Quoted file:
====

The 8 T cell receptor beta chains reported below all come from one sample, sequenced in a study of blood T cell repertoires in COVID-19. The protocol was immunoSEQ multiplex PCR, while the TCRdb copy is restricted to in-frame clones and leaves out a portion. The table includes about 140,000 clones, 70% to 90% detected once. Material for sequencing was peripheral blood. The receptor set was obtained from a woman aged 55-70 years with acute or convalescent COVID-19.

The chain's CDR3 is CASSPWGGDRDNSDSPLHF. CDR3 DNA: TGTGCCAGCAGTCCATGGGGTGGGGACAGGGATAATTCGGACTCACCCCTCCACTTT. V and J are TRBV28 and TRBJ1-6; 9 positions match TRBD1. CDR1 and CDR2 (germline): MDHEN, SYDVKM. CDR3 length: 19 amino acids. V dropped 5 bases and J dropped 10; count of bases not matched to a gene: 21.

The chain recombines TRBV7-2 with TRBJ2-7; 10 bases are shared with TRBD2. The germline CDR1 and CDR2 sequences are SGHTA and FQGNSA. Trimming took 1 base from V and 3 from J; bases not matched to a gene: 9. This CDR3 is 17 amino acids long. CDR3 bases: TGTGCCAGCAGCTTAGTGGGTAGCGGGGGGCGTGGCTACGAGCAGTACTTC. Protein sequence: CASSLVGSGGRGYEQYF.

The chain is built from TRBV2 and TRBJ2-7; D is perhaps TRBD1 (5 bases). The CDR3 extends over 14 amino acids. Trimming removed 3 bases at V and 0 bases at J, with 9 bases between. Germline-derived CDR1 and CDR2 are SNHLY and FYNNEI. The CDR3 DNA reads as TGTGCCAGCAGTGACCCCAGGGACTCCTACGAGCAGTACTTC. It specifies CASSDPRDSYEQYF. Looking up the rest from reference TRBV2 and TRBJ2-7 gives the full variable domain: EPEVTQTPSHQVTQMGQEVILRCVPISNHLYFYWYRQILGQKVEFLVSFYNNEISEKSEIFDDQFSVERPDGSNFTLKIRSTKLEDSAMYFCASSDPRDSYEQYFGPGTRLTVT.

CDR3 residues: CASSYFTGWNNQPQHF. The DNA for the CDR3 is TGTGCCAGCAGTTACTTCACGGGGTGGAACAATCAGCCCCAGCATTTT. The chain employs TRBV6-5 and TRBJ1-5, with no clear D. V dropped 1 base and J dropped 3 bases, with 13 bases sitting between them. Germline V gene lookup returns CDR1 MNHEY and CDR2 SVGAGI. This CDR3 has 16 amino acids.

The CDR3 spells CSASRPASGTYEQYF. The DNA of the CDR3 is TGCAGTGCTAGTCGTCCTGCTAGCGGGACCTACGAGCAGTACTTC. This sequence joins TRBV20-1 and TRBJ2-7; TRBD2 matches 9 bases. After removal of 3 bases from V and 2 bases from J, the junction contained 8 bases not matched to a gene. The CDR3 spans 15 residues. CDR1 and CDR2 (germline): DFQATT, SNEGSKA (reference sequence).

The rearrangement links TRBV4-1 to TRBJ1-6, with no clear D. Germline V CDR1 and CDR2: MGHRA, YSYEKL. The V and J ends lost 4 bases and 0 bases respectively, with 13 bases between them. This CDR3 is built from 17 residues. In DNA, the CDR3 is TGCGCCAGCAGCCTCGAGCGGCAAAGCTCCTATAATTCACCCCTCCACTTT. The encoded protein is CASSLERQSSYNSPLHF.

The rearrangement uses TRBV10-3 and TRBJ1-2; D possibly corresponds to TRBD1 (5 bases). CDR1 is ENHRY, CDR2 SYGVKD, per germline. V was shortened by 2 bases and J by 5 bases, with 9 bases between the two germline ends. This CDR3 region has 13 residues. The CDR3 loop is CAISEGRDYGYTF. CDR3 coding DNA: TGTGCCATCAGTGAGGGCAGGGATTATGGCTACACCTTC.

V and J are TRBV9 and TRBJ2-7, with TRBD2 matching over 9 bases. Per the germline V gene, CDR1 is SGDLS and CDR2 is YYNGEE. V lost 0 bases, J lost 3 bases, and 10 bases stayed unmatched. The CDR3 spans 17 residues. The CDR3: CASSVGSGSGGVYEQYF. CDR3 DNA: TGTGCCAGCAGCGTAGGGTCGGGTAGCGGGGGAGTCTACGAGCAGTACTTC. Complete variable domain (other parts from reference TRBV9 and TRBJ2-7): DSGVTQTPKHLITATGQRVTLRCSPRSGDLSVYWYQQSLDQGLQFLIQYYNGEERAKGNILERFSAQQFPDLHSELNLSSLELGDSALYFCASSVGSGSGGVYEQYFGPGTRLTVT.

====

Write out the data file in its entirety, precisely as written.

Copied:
The 8 T cell receptor beta chains reported below all come from one sample, sequenced in a study of blood T cell repertoires in COVID-19. The protocol was immunoSEQ multiplex PCR, while the TCRdb copy is restricted to in-frame clones and leaves out a portion. The table includes about 140,000 clones, 70% to 90% detected once. Material for sequencing was peripheral blood. The receptor set was obtained from a woman aged 55-70 years with acute or convalescent COVID-19.

The chain's CDR3 is CASSPWGGDRDNSDSPLHF. CDR3 DNA: TGTGCCAGCAGTCCATGGGGTGGGGACAGGGATAATTCGGACTCACCCCTCCACTTT. V and J are TRBV28 and TRBJ1-6; 9 positions match TRBD1. CDR1 and CDR2 (germline): MDHEN, SYDVKM. CDR3 length: 19 amino acids. V dropped 5 bases and J dropped 10; count of bases not matched to a gene: 21.

The chain recombines TRBV7-2 with TRBJ2-7; 10 bases are shared with TRBD2. The germline CDR1 and CDR2 sequences are SGHTA and FQGNSA. Trimming took 1 base from V and 3 from J; bases not matched to a gene: 9. This CDR3 is 17 amino acids long. CDR3 bases: TGTGCCAGCAGCTTAGTGGGTAGCGGGGGGCGTGGCTACGAGCAGTACTTC. Protein sequence: CASSLVGSGGRGYEQYF.

The chain is built from TRBV2 and TRBJ2-7; D is perhaps TRBD1 (5 bases). The CDR3 extends over 14 amino acids. Trimming removed 3 bases at V and 0 bases at J, with 9 bases between. Germline-derived CDR1 and CDR2 are SNHLY and FYNNEI. The CDR3 DNA reads as TGTGCCAGCAGTGACCCCAGGGACTCCTACGAGCAGTACTTC. It specifies CASSDPRDSYEQYF. Looking up the rest from reference TRBV2 and TRBJ2-7 gives the full variable domain: EPEVTQTPSHQVTQMGQEVILRCVPISNHLYFYWYRQILGQKVEFLVSFYNNEISEKSEIFDDQFSVERPDGSNFTLKIRSTKLEDSAMYFCASSDPRDSYEQYFGPGTRLTVT.

CDR3 residues: CASSYFTGWNNQPQHF. The DNA for the CDR3 is TGTGCCAGCAGTTACTTCACGGGGTGGAACAATCAGCCCCAGCATTTT. The chain employs TRBV6-5 and TRBJ1-5, with no clear D. V dropped 1 base and J dropped 3 bases, with 13 bases sitting between them. Germline V gene lookup returns CDR1 MNHEY and CDR2 SVGAGI. This CDR3 has 16 amino acids.

The CDR3 spells CSASRPASGTYEQYF. The DNA of the CDR3 is TGCAGTGCTAGTCGTCCTGCTAGCGGGACCTACGAGCAGTACTTC. This sequence joins TRBV20-1 and TRBJ2-7; TRBD2 matches 9 bases. After removal of 3 bases from V and 2 bases from J, the junction contained 8 bases not matched to a gene. The CDR3 spans 15 residues. CDR1 and CDR2 (germline): DFQATT, SNEGSKA (reference sequence).

The rearrangement links TRBV4-1 to TRBJ1-6, with no clear D. Germline V CDR1 and CDR2: MGHRA, YSYEKL. The V and J ends lost 4 bases and 0 bases respectively, with 13 bases between them. This CDR3 is built from 17 residues. In DNA, the CDR3 is TGCGCCAGCAGCCTCGAGCGGCAAAGCTCCTATAATTCACCCCTCCACTTT. The encoded protein is CASSLERQSSYNSPLHF.

The rearrangement uses TRBV10-3 and TRBJ1-2; D possibly corresponds to TRBD1 (5 bases). CDR1 is ENHRY, CDR2 SYGVKD, per germline. V was shortened by 2 bases and J by 5 bases, with 9 bases between the two germline ends. This CDR3 region has 13 residues. The CDR3 loop is CAISEGRDYGYTF. CDR3 coding DNA: TGTGCCATCAGTGAGGGCAGGGATTATGGCTACACCTTC.

V and J are TRBV9 and TRBJ2-7, with TRBD2 matching over 9 bases. Per the germline V gene, CDR1 is SGDLS and CDR2 is YYNGEE. V lost 0 bases, J lost 3 bases, and 10 bases stayed unmatched. The CDR3 spans 17 residues. The CDR3: CASSVGSGSGGVYEQYF. CDR3 DNA: TGTGCCAGCAGCGTAGGGTCGGGTAGCGGGGGAGTCTACGAGCAGTACTTC. Complete variable domain (other parts from reference TRBV9 and TRBJ2-7): DSGVTQTPKHLITATGQRVTLRCSPRSGDLSVYWYQQSLDQGLQFLIQYYNGEERAKGNILERFSAQQFPDLHSELNLSSLELGDSALYFCASSVGSGSGGVYEQYFGPGTRLTVT.